LMNA—FPLD2 is an autosomal dominant disorder. More than 85% of molecular defects identified in LMNA (NM_170707) and responsible for FPLD2 affect Arginine 482, which is a hotspot for disease-causing variants: p.(Arg482Trp) (c.1444C>T); p.(Arg482Gly) (c.1444C>G); p.(Arg482Gln) (c.1445G>A); and p.(Arg482Leu) (c.1445G>T).3, 4, 5 The great majority of other LMNA variants implicated in FPLD2 or in atypical lipodystrophies (so-called 'metabolic laminopathies'),6 corresponds to missense changes spread over the different exons of the gene. A few other molecular defects have been reported including a deletion, a duplication, a splice site and a nonsense disease-causing variant (for more details, see http://www.umd.be/LMNA/). A homozygous frameshift variant has been shown to lead to a severe lipodystrophic phenotype associated to cardiac rhythm and conduction disturbances.7 Besides FPLD, LMNA variants have been implicated in a wide spectrum of other laminopathies including Emery–Dreifuss muscular dystrophy, limb-girdle muscular dystrophy type 1B, dilated cardiomyopathy with conduction defect, Charcot–Marie–Tooth neuropathy type 2B1, mandibuloacral dysplasia, Hutchinson–Gilford Progeria syndrome, restrictive dermopathy and other atypical premature aging syndromes, as well as overlapping phenotypes.

PPARG—FPLD3 is an autosomal dominant disorder. Several dozens of disease-causing variants have been described,8 most of them corresponding to missense changes. A few other molecular defects have been reported: nonsense variants, deletions leading to frameshifts, as well as a variant in the promoter. Most of them, affecting the DNA or ligand-binding domains of the transcription factor, are dominant-negative variants. Notably, one compound heterozygote for PPARG variants was shown to present congenital generalized lipodystrophy.9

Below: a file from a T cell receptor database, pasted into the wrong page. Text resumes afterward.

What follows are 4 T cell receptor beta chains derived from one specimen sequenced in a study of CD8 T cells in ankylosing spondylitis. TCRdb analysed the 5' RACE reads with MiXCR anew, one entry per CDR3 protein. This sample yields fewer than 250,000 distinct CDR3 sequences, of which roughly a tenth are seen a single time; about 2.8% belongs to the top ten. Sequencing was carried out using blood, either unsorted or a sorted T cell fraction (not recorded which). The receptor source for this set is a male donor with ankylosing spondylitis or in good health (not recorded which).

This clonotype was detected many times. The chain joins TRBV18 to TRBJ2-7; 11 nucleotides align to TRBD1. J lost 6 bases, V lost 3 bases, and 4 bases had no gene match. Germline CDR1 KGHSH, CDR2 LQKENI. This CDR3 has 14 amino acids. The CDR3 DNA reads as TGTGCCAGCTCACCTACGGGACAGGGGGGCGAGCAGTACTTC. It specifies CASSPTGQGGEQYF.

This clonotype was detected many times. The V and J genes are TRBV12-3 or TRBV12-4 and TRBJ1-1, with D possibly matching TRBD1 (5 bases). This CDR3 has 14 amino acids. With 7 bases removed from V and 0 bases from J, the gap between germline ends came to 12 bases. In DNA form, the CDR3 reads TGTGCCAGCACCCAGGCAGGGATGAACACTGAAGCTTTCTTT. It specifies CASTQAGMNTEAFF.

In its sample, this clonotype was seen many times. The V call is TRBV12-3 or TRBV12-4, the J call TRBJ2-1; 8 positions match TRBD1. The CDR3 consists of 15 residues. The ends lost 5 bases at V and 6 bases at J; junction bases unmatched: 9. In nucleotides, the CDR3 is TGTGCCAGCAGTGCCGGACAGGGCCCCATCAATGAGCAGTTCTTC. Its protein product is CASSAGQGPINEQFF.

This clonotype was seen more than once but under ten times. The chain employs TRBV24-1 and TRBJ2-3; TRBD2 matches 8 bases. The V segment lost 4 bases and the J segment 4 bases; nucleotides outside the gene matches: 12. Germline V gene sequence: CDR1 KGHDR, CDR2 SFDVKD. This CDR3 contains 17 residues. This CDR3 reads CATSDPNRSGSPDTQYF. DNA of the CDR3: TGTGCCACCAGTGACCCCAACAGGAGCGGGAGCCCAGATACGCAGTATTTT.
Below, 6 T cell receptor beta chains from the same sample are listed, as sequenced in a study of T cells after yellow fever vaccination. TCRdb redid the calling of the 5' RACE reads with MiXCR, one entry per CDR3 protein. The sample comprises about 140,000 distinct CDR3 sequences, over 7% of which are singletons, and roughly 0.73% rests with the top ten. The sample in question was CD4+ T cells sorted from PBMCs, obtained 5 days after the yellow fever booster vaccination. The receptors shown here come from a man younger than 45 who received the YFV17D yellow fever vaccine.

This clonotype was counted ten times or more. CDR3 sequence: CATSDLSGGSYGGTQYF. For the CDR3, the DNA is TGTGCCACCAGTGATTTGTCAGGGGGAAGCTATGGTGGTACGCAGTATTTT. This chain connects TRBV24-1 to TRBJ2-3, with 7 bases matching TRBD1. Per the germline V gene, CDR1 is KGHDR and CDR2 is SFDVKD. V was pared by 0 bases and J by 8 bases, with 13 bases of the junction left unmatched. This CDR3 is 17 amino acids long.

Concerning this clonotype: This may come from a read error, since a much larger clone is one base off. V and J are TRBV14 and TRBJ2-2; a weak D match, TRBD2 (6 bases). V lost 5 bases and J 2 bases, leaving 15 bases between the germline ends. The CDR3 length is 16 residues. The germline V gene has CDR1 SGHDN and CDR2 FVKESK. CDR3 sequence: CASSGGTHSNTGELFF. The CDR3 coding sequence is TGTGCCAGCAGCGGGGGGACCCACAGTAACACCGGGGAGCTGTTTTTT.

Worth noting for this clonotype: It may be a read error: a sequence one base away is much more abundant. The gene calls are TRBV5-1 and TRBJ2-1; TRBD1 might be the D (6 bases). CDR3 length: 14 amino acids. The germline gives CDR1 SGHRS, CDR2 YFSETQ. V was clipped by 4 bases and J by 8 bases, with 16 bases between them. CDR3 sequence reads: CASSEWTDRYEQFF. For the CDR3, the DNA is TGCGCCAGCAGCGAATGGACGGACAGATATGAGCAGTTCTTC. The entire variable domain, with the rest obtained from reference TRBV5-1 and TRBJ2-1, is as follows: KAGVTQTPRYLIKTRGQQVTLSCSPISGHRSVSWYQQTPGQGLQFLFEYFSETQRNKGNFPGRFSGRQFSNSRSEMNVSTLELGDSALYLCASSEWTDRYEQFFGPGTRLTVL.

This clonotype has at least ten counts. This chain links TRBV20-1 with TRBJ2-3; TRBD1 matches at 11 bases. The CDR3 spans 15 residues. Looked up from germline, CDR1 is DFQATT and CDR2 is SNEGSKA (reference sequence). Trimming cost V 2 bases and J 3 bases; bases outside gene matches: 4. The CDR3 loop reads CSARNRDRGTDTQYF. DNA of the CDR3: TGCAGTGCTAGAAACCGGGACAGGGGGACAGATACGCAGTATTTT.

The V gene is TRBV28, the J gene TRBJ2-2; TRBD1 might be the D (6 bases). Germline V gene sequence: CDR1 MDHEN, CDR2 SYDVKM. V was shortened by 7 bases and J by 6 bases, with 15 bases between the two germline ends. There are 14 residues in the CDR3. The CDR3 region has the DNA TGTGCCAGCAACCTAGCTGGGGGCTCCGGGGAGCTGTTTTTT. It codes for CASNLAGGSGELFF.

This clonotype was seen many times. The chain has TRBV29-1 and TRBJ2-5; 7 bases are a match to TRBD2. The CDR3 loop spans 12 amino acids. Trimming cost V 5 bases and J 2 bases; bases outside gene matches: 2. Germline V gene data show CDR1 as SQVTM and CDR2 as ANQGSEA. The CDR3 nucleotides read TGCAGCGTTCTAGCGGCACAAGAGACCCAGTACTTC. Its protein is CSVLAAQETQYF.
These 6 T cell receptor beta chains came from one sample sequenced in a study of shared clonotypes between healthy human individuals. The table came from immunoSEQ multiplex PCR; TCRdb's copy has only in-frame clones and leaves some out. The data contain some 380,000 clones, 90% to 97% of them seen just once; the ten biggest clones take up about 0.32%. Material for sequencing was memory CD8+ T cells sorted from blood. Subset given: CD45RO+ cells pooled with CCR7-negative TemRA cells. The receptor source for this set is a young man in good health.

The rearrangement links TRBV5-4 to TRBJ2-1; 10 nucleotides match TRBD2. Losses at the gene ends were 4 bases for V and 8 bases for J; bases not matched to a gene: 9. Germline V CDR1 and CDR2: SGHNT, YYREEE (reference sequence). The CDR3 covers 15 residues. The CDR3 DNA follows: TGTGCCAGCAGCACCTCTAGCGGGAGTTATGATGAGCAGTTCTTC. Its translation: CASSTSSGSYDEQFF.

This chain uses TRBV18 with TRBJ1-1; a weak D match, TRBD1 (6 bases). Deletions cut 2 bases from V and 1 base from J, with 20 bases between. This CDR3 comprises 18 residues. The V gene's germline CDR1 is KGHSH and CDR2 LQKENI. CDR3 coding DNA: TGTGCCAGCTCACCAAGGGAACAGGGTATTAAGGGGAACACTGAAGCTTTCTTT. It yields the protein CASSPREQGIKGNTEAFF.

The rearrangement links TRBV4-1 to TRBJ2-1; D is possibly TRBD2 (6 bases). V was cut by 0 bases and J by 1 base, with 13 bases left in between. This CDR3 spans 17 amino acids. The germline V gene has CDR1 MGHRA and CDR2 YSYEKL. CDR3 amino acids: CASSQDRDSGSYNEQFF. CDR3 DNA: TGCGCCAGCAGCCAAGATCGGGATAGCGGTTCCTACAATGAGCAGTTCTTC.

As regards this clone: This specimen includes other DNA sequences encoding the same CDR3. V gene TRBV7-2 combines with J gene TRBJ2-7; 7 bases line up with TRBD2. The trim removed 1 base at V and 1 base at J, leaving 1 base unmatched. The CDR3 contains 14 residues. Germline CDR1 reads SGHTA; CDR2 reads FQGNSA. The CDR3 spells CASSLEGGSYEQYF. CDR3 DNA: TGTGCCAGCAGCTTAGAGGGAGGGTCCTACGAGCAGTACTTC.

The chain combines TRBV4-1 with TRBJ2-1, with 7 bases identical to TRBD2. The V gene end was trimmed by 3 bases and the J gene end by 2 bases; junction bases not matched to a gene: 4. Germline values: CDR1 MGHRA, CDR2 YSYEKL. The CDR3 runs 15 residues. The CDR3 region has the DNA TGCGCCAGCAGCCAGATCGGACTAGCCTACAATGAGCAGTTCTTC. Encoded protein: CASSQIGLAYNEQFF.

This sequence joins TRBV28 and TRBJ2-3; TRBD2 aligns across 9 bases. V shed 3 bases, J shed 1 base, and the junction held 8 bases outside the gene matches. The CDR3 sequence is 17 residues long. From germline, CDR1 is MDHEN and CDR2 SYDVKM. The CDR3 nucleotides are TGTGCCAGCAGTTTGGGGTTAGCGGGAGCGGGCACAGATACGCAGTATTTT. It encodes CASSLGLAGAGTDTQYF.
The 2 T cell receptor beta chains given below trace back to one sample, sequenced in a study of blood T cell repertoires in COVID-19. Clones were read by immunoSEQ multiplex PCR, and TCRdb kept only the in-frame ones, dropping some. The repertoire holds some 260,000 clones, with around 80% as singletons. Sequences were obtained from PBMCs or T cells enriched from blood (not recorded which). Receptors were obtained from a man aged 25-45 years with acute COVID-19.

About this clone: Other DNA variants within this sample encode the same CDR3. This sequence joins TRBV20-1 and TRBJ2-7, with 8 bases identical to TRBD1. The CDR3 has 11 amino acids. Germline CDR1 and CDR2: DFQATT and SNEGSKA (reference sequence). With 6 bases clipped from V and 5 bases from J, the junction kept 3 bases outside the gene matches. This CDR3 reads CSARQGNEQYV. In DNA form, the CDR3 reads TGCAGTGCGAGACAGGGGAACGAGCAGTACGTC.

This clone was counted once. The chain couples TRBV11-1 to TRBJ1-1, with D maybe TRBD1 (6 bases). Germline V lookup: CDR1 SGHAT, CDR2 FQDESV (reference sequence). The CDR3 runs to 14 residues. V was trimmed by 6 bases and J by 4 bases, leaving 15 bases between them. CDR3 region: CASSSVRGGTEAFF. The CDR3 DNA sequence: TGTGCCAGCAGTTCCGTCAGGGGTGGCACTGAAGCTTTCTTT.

PLIN1—FPLD4 is an autosomal dominant disorder. Two deletions and one splice site variant, all resulting in frameshifts, have been identified.10, 11 Two of them have been shown to alter physiological functions of perilipin.12

CIDEC—FPLD5 is an autosomal recessive disorder. One nonsense variant disrupting the function of the protein has been reported to date.13

LIPE—FPLD6 is an autosomal recessive disorder. Two deletions resulting in frameshifts have been reported in that gene.14, 15 Functional cellular consequences were reported for one of them.14

1.6 Analytical methods

Sanger sequencing of PCR products corresponding to coding regions and conserved splice sites is performed on a routine basis. Next-generation sequencing, including gene-targeted and whole-exome sequencing approaches, is also used.

1.7 Analytical validation